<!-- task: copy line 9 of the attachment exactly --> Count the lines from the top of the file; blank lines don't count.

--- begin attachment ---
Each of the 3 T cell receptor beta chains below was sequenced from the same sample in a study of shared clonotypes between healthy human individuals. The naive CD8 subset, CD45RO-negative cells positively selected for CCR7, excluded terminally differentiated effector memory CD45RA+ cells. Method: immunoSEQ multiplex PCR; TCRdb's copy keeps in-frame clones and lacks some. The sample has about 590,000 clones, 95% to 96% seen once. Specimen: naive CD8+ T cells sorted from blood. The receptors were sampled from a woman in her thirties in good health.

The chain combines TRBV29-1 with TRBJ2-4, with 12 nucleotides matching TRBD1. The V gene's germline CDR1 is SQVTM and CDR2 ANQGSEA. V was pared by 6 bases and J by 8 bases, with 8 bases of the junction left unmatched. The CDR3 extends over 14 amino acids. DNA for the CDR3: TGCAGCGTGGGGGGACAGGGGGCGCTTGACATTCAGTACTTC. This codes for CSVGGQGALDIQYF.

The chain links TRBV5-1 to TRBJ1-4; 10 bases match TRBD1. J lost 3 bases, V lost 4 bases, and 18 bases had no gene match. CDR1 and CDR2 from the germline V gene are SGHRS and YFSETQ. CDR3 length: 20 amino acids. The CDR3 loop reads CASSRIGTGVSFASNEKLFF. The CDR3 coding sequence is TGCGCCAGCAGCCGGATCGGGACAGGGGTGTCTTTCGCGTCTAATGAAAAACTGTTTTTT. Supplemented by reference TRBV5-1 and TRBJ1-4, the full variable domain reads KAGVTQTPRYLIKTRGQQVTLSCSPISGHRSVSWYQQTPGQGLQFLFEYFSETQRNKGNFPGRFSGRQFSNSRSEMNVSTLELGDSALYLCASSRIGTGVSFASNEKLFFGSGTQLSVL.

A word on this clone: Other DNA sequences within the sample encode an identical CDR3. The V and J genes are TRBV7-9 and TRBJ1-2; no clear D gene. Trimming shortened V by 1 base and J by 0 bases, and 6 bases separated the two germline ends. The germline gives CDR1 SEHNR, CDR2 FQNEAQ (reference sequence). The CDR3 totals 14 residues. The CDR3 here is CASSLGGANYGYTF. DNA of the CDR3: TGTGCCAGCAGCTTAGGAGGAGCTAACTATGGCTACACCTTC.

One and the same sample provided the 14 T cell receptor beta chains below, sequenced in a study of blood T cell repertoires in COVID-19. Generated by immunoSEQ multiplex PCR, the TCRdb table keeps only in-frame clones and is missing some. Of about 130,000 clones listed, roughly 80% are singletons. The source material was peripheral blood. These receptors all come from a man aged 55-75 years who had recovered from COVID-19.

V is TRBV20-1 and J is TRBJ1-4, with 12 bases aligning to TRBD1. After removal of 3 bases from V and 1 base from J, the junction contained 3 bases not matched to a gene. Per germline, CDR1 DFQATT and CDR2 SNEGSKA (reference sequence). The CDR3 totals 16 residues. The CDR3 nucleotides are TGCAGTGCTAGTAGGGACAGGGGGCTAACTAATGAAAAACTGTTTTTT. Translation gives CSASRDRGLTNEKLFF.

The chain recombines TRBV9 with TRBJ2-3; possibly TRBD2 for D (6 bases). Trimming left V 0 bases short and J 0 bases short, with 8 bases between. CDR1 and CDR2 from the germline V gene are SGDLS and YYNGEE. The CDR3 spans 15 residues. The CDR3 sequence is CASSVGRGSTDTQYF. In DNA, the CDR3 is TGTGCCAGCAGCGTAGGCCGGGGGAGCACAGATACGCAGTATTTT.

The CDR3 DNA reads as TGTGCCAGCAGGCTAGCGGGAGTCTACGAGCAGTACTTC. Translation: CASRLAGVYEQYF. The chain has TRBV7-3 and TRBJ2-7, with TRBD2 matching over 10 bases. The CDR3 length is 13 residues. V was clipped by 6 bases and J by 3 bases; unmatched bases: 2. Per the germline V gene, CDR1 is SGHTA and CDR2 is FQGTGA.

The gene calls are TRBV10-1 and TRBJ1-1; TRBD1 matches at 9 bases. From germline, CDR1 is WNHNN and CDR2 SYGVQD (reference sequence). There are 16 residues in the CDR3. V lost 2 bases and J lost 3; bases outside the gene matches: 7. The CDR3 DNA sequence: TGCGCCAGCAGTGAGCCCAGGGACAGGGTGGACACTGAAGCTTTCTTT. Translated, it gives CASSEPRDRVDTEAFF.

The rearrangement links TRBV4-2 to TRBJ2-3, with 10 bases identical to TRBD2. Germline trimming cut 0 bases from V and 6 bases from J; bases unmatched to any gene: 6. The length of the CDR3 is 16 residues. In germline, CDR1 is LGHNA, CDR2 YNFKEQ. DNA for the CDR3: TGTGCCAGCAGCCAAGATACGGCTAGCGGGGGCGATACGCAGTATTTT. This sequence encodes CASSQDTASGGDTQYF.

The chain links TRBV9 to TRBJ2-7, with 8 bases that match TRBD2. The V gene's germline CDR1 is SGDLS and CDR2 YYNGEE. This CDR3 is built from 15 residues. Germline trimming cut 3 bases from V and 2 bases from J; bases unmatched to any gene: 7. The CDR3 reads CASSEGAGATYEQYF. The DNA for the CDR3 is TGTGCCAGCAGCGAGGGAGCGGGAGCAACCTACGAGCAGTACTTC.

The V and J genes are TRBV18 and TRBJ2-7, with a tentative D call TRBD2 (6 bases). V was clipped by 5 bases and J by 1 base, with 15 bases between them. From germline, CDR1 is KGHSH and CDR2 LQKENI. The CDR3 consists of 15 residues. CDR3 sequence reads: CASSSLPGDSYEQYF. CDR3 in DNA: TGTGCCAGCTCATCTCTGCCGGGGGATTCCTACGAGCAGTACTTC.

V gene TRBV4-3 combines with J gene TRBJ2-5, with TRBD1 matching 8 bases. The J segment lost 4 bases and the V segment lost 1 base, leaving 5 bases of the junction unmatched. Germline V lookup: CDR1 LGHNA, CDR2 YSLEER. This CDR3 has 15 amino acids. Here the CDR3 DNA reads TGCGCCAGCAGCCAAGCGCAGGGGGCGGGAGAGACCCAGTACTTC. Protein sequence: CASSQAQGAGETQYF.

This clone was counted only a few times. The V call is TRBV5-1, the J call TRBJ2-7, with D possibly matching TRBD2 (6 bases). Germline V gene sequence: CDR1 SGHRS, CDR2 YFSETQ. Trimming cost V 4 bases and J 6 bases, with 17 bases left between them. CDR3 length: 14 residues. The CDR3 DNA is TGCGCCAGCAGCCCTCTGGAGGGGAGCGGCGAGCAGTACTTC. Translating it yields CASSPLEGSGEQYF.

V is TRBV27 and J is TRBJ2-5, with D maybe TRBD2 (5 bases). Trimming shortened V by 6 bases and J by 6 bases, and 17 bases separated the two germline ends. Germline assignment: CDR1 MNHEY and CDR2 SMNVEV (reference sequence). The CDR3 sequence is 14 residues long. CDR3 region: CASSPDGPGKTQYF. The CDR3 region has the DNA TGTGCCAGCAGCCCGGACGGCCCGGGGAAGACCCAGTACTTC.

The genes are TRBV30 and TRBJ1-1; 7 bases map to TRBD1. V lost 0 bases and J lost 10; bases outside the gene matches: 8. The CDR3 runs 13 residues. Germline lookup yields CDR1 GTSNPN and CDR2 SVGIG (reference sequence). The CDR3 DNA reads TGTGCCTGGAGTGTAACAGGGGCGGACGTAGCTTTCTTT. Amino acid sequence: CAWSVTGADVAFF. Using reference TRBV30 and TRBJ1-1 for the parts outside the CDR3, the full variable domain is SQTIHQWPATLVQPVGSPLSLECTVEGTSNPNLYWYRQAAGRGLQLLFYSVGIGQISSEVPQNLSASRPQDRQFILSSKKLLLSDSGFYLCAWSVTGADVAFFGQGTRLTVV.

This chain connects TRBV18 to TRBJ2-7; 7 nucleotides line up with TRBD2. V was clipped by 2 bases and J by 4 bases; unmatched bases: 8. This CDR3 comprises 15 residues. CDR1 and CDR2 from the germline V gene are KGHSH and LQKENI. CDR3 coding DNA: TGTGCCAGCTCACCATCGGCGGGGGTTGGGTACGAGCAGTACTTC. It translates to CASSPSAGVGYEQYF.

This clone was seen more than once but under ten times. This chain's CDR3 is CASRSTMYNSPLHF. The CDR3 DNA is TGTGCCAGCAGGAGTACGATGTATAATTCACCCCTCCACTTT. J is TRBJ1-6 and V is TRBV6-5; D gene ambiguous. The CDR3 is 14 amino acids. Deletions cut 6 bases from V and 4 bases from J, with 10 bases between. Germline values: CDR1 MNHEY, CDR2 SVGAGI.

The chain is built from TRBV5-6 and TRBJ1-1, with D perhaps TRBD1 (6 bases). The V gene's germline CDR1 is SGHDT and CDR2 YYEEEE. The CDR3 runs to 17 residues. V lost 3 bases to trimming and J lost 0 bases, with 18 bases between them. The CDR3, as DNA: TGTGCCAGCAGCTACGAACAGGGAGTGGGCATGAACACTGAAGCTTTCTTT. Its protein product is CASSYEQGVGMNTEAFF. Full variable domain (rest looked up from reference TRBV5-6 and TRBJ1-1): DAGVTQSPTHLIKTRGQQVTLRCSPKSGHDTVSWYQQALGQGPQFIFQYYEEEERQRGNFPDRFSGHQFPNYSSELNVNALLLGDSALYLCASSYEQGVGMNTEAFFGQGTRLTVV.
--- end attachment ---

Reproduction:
The gene calls are TRBV10-1 and TRBJ1-1; TRBD1 matches at 9 bases. From germline, CDR1 is WNHNN and CDR2 SYGVQD (reference sequence). There are 16 residues in the CDR3. V lost 2 bases and J lost 3; bases outside the gene matches: 7. The CDR3 DNA sequence: TGCGCCAGCAGTGAGCCCAGGGACAGGGTGGACACTGAAGCTTTCTTT. Translated, it gives CASSEPRDRVDTEAFF.